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More antidepressant info

2001-03-12 19:41:54+00 by Dan Lyke 2 comments

Marylaine passed along some links for my request for antidepressant info. For tracking down information on specific drugs, she suggested RXList, CNN's health news, Reuters Health, and the National Library of Medicine Medline Plus.

[ related topics: Drugs Psychology, Psychiatry and Personality Health Marylaine Block Antidepressants ]

comments in ascending chronological order (reverse):

#Comment made: 2002-02-21 05:31:18+00 by: babar

I asked a friend about to start an MD/PhD program and got this response:

You might want to try www.health-center.com. One of their strengths is Lots of information about all the side effects of different medications, especially antidepressants. They also have bulletin boards, which are fairly active, so you can see, or ask about, other people's experiences.

To ensure that the health care professional isn't using the drug-of-the-month, spend some time with the National Institue of Health's Medline pages. Medline used to just be a compilation of medical journal abstracts for professionals, but they now have a general information site for non-professionals. It is at www.nlm.nih.gov/medlineplus/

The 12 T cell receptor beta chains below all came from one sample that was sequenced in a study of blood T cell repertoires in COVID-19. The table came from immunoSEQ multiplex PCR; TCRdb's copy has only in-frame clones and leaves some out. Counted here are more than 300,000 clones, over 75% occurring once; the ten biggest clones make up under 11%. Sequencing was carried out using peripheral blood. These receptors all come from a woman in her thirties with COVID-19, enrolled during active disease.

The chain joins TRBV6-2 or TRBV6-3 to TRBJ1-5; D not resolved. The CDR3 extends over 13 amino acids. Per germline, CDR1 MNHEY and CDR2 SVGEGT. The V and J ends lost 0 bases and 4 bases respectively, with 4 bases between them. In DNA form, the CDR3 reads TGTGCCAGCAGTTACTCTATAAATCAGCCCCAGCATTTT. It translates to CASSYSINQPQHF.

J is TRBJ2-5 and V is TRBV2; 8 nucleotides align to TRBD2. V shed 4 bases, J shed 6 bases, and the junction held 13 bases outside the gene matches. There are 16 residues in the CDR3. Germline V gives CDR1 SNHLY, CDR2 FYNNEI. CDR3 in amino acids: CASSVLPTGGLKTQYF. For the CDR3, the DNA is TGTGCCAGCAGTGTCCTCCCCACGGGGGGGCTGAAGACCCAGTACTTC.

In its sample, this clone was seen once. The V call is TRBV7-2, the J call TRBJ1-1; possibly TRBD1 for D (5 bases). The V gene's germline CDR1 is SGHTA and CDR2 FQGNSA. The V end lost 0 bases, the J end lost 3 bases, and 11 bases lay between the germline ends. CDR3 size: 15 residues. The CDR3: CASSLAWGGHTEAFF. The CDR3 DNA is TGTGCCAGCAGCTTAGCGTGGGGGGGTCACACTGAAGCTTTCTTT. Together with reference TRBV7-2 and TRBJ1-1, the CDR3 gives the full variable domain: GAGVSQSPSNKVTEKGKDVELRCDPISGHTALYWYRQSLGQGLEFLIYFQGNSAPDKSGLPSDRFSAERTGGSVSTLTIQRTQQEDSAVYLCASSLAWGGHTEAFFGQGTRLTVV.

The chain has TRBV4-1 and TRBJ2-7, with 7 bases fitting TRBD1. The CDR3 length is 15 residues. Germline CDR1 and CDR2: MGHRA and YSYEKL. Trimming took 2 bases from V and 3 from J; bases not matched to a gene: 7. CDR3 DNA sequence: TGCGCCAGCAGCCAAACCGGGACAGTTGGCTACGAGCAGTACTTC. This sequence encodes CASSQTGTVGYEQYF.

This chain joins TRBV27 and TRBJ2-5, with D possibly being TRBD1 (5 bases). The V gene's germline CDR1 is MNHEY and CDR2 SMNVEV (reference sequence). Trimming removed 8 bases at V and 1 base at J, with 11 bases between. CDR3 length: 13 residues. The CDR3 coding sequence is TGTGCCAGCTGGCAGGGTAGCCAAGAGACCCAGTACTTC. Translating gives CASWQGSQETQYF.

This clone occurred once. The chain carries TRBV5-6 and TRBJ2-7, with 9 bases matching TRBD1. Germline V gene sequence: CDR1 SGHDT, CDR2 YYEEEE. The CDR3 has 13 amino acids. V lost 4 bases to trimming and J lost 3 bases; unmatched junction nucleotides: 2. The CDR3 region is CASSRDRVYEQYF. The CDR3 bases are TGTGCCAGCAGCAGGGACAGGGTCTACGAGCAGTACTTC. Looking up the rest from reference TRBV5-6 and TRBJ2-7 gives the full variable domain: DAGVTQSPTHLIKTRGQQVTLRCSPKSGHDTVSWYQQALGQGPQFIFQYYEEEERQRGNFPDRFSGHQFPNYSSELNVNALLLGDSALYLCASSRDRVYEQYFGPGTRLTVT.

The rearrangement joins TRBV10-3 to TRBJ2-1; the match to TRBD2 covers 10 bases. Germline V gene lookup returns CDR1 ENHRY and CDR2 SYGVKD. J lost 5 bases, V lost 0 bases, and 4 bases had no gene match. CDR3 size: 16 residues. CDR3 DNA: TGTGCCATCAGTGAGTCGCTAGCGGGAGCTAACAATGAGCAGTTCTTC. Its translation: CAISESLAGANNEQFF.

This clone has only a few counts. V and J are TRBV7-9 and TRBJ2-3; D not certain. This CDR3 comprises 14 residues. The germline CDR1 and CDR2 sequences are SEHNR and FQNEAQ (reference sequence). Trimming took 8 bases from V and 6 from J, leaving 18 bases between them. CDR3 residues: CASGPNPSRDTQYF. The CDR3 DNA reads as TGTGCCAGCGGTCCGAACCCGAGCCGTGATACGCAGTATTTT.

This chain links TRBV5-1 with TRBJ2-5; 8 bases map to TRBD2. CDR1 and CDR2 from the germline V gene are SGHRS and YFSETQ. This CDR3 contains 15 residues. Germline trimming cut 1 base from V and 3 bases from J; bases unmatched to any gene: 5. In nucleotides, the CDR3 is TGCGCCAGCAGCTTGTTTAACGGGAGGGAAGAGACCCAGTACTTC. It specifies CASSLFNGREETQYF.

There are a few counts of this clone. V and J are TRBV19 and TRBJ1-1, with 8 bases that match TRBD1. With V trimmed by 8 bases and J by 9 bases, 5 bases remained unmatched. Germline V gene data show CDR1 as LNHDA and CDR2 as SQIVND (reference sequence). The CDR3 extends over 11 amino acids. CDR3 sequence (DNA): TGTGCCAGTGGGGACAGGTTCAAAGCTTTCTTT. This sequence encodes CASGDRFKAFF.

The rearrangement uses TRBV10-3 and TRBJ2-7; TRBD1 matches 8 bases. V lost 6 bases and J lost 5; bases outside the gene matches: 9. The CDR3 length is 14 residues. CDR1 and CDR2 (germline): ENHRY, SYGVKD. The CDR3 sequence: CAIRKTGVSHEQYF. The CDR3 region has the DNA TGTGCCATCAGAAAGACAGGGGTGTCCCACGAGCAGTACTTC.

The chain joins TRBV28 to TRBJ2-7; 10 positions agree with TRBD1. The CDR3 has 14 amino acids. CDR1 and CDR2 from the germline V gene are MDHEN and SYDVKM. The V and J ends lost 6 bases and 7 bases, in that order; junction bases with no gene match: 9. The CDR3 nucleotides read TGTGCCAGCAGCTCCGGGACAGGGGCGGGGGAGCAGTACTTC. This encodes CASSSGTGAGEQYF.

Good luck.

#Comment made: 2002-02-21 05:31:21+00 by: topspin

For the record, I use both Rxlist and Medline Plus, but I'm usually looking for something pretty specific.

As for your friend, Dan, I've gotta stick with my original feeling that short term management with Buspar and/or Xanax/Klonopin is probably the way to start treatment.

If Amen can identify a chemical imbalance or brain function abnormality, wonderful. A long-term problem requires a long-haul solution and meds are more like windshield wipers.... helping you see which way to steer.

Buspar is thought to decrease serotonin, unlike the more popular SSRI (Prozac, et.al.) drugs which increase serotonin. There's some "magic bullet" ideas/opinions about serotonin, IMO, but there's clearly some merit to therapy which alters serotonin levels. Using a benzodiazepine (Xanax) for "tough days" makes sense as a safety net for a responsible patient.

It's a rocky road and a very personal issue for some people. I don't know your friend, but I'd gladly answer email questions privately.